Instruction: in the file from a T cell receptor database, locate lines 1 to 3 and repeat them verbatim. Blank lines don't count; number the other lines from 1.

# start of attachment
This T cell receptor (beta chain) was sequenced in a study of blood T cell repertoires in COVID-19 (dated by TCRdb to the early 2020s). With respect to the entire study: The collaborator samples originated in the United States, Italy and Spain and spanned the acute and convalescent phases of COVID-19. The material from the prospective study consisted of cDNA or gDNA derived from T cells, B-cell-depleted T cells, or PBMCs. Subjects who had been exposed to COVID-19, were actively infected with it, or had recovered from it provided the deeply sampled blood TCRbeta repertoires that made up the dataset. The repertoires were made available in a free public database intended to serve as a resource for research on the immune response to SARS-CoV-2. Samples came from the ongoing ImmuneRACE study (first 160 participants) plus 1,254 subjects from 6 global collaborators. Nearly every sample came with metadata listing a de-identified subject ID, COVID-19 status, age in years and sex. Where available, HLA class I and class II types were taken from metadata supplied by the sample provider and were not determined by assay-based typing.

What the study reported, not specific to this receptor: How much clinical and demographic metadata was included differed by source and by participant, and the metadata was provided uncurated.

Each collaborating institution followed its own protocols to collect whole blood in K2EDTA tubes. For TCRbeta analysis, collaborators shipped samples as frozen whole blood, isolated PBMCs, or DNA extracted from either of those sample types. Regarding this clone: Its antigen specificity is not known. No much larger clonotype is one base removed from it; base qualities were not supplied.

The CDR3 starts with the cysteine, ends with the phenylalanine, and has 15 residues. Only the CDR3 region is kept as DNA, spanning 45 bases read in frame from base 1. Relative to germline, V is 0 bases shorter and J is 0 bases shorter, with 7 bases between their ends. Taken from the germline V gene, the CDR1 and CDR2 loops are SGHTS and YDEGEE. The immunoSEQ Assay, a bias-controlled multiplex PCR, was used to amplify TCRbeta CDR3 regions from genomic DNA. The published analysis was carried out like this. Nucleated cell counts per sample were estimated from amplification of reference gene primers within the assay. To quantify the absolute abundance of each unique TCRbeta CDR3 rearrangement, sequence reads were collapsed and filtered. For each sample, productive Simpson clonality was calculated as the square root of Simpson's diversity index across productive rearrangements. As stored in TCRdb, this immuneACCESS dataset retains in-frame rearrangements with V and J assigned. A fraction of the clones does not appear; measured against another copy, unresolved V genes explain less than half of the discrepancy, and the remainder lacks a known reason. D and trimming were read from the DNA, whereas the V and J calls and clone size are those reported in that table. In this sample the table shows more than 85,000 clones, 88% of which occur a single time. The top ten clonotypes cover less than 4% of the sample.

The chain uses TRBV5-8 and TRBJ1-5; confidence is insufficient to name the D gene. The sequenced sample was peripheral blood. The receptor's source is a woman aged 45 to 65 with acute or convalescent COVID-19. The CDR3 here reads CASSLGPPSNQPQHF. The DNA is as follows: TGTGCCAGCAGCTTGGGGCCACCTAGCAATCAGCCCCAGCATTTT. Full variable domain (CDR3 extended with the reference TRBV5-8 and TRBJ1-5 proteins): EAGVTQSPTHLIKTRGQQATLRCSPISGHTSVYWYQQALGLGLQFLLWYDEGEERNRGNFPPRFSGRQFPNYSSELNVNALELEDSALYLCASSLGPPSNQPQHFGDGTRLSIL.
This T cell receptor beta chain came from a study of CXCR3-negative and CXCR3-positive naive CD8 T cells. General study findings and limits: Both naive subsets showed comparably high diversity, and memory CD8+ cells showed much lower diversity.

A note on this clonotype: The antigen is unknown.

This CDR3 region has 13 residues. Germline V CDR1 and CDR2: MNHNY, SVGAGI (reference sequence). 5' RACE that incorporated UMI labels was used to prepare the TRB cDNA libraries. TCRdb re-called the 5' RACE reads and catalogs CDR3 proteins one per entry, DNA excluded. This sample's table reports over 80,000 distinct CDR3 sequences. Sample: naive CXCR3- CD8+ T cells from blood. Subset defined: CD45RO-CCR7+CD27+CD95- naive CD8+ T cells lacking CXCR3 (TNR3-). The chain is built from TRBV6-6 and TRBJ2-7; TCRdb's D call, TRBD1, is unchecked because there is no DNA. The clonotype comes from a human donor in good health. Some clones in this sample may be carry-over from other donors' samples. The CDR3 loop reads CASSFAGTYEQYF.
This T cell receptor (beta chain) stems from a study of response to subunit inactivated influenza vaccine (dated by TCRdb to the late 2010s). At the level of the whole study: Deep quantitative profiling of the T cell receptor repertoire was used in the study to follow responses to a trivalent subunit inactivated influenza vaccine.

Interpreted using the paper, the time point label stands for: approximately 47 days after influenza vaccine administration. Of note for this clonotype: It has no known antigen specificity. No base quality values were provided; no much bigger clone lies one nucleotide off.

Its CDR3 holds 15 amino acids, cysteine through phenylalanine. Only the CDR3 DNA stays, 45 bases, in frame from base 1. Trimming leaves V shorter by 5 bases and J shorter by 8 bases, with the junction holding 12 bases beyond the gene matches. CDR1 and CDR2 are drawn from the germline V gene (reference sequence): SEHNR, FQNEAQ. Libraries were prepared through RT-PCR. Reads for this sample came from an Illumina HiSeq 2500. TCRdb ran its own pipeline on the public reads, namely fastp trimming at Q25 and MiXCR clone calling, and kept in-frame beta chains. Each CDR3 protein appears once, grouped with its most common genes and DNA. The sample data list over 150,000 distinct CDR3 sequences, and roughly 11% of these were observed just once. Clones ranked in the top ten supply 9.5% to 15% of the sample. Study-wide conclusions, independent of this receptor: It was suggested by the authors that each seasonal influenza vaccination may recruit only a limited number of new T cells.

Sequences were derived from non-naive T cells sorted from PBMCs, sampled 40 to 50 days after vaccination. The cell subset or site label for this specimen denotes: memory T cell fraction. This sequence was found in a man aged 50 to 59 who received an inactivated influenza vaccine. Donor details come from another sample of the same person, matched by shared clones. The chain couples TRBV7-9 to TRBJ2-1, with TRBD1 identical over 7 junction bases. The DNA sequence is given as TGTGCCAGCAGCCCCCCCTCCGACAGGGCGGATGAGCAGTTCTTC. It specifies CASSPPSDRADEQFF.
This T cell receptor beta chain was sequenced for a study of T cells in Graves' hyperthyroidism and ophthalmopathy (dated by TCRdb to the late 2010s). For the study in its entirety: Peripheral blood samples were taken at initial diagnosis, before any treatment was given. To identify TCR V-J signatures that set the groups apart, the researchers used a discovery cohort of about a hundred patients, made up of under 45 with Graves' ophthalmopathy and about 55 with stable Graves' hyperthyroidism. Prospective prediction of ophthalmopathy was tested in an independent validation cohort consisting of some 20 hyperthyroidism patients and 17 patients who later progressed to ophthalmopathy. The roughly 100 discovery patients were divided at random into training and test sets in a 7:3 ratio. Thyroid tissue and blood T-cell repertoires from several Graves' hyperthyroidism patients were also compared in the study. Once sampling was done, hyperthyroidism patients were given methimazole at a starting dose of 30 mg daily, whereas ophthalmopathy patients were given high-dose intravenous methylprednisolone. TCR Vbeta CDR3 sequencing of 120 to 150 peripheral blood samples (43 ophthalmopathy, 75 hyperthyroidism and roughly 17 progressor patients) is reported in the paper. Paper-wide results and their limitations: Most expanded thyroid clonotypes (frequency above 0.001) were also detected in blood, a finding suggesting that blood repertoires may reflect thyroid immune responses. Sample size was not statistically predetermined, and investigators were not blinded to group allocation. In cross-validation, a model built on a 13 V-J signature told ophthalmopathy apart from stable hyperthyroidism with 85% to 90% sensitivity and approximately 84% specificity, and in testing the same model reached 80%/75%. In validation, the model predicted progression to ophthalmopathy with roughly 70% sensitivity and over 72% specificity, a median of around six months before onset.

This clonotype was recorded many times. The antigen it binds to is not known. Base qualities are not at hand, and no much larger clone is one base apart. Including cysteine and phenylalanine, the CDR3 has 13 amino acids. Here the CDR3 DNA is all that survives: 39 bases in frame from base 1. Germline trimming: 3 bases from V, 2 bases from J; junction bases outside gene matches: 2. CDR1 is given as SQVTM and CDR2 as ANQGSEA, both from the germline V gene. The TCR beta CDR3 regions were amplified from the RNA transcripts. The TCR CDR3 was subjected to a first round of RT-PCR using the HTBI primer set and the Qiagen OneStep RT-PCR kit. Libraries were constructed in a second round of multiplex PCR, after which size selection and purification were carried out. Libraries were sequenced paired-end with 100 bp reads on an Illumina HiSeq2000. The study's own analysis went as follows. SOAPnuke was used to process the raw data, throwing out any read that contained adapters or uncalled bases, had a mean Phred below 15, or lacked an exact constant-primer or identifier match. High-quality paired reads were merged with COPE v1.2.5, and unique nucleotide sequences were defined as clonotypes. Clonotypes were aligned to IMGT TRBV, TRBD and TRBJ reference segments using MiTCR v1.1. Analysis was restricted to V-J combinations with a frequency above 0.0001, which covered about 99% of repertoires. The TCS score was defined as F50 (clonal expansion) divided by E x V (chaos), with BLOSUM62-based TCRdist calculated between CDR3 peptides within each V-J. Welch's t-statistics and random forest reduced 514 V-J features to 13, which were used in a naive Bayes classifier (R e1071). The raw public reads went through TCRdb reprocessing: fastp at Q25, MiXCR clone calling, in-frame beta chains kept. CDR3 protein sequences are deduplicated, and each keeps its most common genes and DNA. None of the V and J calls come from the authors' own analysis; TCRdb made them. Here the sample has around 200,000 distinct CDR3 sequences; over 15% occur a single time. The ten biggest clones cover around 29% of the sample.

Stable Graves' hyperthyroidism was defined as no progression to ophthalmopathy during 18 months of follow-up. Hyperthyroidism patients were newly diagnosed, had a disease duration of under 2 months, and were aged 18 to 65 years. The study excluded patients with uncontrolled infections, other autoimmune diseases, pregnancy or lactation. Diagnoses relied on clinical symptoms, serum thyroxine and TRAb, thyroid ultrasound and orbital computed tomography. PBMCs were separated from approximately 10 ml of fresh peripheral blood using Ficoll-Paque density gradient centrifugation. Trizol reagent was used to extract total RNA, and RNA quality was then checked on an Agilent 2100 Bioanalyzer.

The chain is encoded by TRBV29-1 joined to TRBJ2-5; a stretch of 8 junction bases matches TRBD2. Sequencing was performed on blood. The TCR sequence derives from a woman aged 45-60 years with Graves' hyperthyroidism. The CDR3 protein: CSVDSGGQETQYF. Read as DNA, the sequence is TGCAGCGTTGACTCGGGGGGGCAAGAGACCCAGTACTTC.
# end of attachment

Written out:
This T cell receptor (beta chain) was sequenced in a study of blood T cell repertoires in COVID-19 (dated by TCRdb to the early 2020s). With respect to the entire study: The collaborator samples originated in the United States, Italy and Spain and spanned the acute and convalescent phases of COVID-19. The material from the prospective study consisted of cDNA or gDNA derived from T cells, B-cell-depleted T cells, or PBMCs. Subjects who had been exposed to COVID-19, were actively infected with it, or had recovered from it provided the deeply sampled blood TCRbeta repertoires that made up the dataset. The repertoires were made available in a free public database intended to serve as a resource for research on the immune response to SARS-CoV-2. Samples came from the ongoing ImmuneRACE study (first 160 participants) plus 1,254 subjects from 6 global collaborators. Nearly every sample came with metadata listing a de-identified subject ID, COVID-19 status, age in years and sex. Where available, HLA class I and class II types were taken from metadata supplied by the sample provider and were not determined by assay-based typing.

What the study reported, not specific to this receptor: How much clinical and demographic metadata was included differed by source and by participant, and the metadata was provided uncurated.

Each collaborating institution followed its own protocols to collect whole blood in K2EDTA tubes. For TCRbeta analysis, collaborators shipped samples as frozen whole blood, isolated PBMCs, or DNA extracted from either of those sample types. Regarding this clone: Its antigen specificity is not known. No much larger clonotype is one base removed from it; base qualities were not supplied.